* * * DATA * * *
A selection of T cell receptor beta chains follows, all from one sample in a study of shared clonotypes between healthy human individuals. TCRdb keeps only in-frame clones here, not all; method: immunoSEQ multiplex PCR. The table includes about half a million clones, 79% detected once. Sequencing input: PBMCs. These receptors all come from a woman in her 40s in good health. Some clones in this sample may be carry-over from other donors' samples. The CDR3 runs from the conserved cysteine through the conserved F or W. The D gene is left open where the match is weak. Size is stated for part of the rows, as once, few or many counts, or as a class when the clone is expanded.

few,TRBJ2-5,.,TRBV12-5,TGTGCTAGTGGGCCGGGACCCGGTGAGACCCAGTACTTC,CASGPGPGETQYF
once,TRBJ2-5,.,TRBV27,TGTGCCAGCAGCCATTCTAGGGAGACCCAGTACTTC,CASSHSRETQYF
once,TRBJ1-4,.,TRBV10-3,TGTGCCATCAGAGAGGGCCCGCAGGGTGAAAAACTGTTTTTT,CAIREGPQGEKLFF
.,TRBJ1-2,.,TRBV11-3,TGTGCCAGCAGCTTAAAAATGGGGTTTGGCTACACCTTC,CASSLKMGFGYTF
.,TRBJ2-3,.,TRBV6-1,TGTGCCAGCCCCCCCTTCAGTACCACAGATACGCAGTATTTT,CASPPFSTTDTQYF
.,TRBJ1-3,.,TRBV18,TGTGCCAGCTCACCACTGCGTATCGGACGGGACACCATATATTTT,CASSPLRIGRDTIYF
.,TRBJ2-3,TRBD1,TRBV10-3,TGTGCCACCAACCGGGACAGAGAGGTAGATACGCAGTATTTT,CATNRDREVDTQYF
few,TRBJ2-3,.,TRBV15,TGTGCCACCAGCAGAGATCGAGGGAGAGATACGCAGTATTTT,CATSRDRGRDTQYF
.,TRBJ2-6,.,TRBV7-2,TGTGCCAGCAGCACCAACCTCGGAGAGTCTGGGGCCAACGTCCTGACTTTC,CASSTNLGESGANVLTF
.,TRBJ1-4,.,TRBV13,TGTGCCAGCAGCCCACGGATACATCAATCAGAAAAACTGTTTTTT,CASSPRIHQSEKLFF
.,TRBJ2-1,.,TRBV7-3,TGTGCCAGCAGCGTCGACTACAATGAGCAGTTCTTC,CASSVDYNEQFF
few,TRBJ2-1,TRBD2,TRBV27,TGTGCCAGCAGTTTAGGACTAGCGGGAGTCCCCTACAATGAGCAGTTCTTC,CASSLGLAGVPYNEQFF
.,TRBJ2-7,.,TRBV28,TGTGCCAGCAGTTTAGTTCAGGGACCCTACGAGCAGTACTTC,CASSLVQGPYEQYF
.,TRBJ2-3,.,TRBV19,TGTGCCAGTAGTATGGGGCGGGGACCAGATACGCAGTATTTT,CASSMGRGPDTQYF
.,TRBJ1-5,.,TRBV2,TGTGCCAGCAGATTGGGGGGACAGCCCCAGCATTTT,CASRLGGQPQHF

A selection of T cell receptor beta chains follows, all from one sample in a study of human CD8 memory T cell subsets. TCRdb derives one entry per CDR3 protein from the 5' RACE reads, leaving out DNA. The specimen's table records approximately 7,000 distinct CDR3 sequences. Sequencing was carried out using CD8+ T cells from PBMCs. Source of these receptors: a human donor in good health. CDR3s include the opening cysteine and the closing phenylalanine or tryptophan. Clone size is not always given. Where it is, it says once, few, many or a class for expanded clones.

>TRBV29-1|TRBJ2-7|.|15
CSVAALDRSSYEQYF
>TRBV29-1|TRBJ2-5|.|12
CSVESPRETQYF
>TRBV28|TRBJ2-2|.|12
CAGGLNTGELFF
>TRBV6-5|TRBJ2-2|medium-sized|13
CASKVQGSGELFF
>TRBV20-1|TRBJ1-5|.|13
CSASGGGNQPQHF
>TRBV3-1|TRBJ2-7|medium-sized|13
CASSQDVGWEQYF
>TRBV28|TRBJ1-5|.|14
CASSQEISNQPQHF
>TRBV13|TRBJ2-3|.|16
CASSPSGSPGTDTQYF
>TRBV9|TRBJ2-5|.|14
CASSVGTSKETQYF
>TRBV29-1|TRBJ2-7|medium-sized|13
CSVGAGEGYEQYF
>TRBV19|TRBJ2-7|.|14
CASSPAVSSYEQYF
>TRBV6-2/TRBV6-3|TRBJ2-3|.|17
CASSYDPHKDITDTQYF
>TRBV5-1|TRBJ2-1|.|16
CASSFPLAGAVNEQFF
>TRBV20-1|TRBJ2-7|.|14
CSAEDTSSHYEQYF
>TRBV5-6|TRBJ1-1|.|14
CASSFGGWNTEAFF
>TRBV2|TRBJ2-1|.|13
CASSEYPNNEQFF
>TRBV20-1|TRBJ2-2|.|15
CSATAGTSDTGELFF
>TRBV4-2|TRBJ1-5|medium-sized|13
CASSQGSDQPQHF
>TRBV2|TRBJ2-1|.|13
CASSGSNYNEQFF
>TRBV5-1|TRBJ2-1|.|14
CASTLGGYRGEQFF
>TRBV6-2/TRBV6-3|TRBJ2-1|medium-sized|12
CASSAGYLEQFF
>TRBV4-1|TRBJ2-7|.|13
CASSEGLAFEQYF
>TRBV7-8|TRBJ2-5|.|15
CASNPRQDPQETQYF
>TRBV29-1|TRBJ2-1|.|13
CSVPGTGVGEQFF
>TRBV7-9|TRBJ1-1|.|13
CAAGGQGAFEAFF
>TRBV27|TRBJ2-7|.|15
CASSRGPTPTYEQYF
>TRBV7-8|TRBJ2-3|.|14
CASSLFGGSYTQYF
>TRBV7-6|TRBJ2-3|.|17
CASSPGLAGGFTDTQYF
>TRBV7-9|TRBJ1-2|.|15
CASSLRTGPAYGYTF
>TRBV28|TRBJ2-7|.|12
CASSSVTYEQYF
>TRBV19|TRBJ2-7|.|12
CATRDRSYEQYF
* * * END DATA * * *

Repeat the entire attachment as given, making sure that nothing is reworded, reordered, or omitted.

A selection of T cell receptor beta chains follows, all from one sample in a study of shared clonotypes between healthy human individuals. TCRdb keeps only in-frame clones here, not all; method: immunoSEQ multiplex PCR. The table includes about half a million clones, 79% detected once. Sequencing input: PBMCs. These receptors all come from a woman in her 40s in good health. Some clones in this sample may be carry-over from other donors' samples. The CDR3 runs from the conserved cysteine through the conserved F or W. The D gene is left open where the match is weak. Size is stated for part of the rows, as once, few or many counts, or as a class when the clone is expanded.

few,TRBJ2-5,.,TRBV12-5,TGTGCTAGTGGGCCGGGACCCGGTGAGACCCAGTACTTC,CASGPGPGETQYF
once,TRBJ2-5,.,TRBV27,TGTGCCAGCAGCCATTCTAGGGAGACCCAGTACTTC,CASSHSRETQYF
once,TRBJ1-4,.,TRBV10-3,TGTGCCATCAGAGAGGGCCCGCAGGGTGAAAAACTGTTTTTT,CAIREGPQGEKLFF
.,TRBJ1-2,.,TRBV11-3,TGTGCCAGCAGCTTAAAAATGGGGTTTGGCTACACCTTC,CASSLKMGFGYTF
.,TRBJ2-3,.,TRBV6-1,TGTGCCAGCCCCCCCTTCAGTACCACAGATACGCAGTATTTT,CASPPFSTTDTQYF
.,TRBJ1-3,.,TRBV18,TGTGCCAGCTCACCACTGCGTATCGGACGGGACACCATATATTTT,CASSPLRIGRDTIYF
.,TRBJ2-3,TRBD1,TRBV10-3,TGTGCCACCAACCGGGACAGAGAGGTAGATACGCAGTATTTT,CATNRDREVDTQYF
few,TRBJ2-3,.,TRBV15,TGTGCCACCAGCAGAGATCGAGGGAGAGATACGCAGTATTTT,CATSRDRGRDTQYF
.,TRBJ2-6,.,TRBV7-2,TGTGCCAGCAGCACCAACCTCGGAGAGTCTGGGGCCAACGTCCTGACTTTC,CASSTNLGESGANVLTF
.,TRBJ1-4,.,TRBV13,TGTGCCAGCAGCCCACGGATACATCAATCAGAAAAACTGTTTTTT,CASSPRIHQSEKLFF
.,TRBJ2-1,.,TRBV7-3,TGTGCCAGCAGCGTCGACTACAATGAGCAGTTCTTC,CASSVDYNEQFF
few,TRBJ2-1,TRBD2,TRBV27,TGTGCCAGCAGTTTAGGACTAGCGGGAGTCCCCTACAATGAGCAGTTCTTC,CASSLGLAGVPYNEQFF
.,TRBJ2-7,.,TRBV28,TGTGCCAGCAGTTTAGTTCAGGGACCCTACGAGCAGTACTTC,CASSLVQGPYEQYF
.,TRBJ2-3,.,TRBV19,TGTGCCAGTAGTATGGGGCGGGGACCAGATACGCAGTATTTT,CASSMGRGPDTQYF
.,TRBJ1-5,.,TRBV2,TGTGCCAGCAGATTGGGGGGACAGCCCCAGCATTTT,CASRLGGQPQHF

A selection of T cell receptor beta chains follows, all from one sample in a study of human CD8 memory T cell subsets. TCRdb derives one entry per CDR3 protein from the 5' RACE reads, leaving out DNA. The specimen's table records approximately 7,000 distinct CDR3 sequences. Sequencing was carried out using CD8+ T cells from PBMCs. Source of these receptors: a human donor in good health. CDR3s include the opening cysteine and the closing phenylalanine or tryptophan. Clone size is not always given. Where it is, it says once, few, many or a class for expanded clones.

>TRBV29-1|TRBJ2-7|.|15
CSVAALDRSSYEQYF
>TRBV29-1|TRBJ2-5|.|12
CSVESPRETQYF
>TRBV28|TRBJ2-2|.|12
CAGGLNTGELFF
>TRBV6-5|TRBJ2-2|medium-sized|13
CASKVQGSGELFF
>TRBV20-1|TRBJ1-5|.|13
CSASGGGNQPQHF
>TRBV3-1|TRBJ2-7|medium-sized|13
CASSQDVGWEQYF
>TRBV28|TRBJ1-5|.|14
CASSQEISNQPQHF
>TRBV13|TRBJ2-3|.|16
CASSPSGSPGTDTQYF
>TRBV9|TRBJ2-5|.|14
CASSVGTSKETQYF
>TRBV29-1|TRBJ2-7|medium-sized|13
CSVGAGEGYEQYF
>TRBV19|TRBJ2-7|.|14
CASSPAVSSYEQYF
>TRBV6-2/TRBV6-3|TRBJ2-3|.|17
CASSYDPHKDITDTQYF
>TRBV5-1|TRBJ2-1|.|16
CASSFPLAGAVNEQFF
>TRBV20-1|TRBJ2-7|.|14
CSAEDTSSHYEQYF
>TRBV5-6|TRBJ1-1|.|14
CASSFGGWNTEAFF
>TRBV2|TRBJ2-1|.|13
CASSEYPNNEQFF
>TRBV20-1|TRBJ2-2|.|15
CSATAGTSDTGELFF
>TRBV4-2|TRBJ1-5|medium-sized|13
CASSQGSDQPQHF
>TRBV2|TRBJ2-1|.|13
CASSGSNYNEQFF
>TRBV5-1|TRBJ2-1|.|14
CASTLGGYRGEQFF
>TRBV6-2/TRBV6-3|TRBJ2-1|medium-sized|12
CASSAGYLEQFF
>TRBV4-1|TRBJ2-7|.|13
CASSEGLAFEQYF
>TRBV7-8|TRBJ2-5|.|15
CASNPRQDPQETQYF
>TRBV29-1|TRBJ2-1|.|13
CSVPGTGVGEQFF
>TRBV7-9|TRBJ1-1|.|13
CAAGGQGAFEAFF
>TRBV27|TRBJ2-7|.|15
CASSRGPTPTYEQYF
>TRBV7-8|TRBJ2-3|.|14
CASSLFGGSYTQYF
>TRBV7-6|TRBJ2-3|.|17
CASSPGLAGGFTDTQYF
>TRBV7-9|TRBJ1-2|.|15
CASSLRTGPAYGYTF
>TRBV28|TRBJ2-7|.|12
CASSSVTYEQYF
>TRBV19|TRBJ2-7|.|12
CATRDRSYEQYF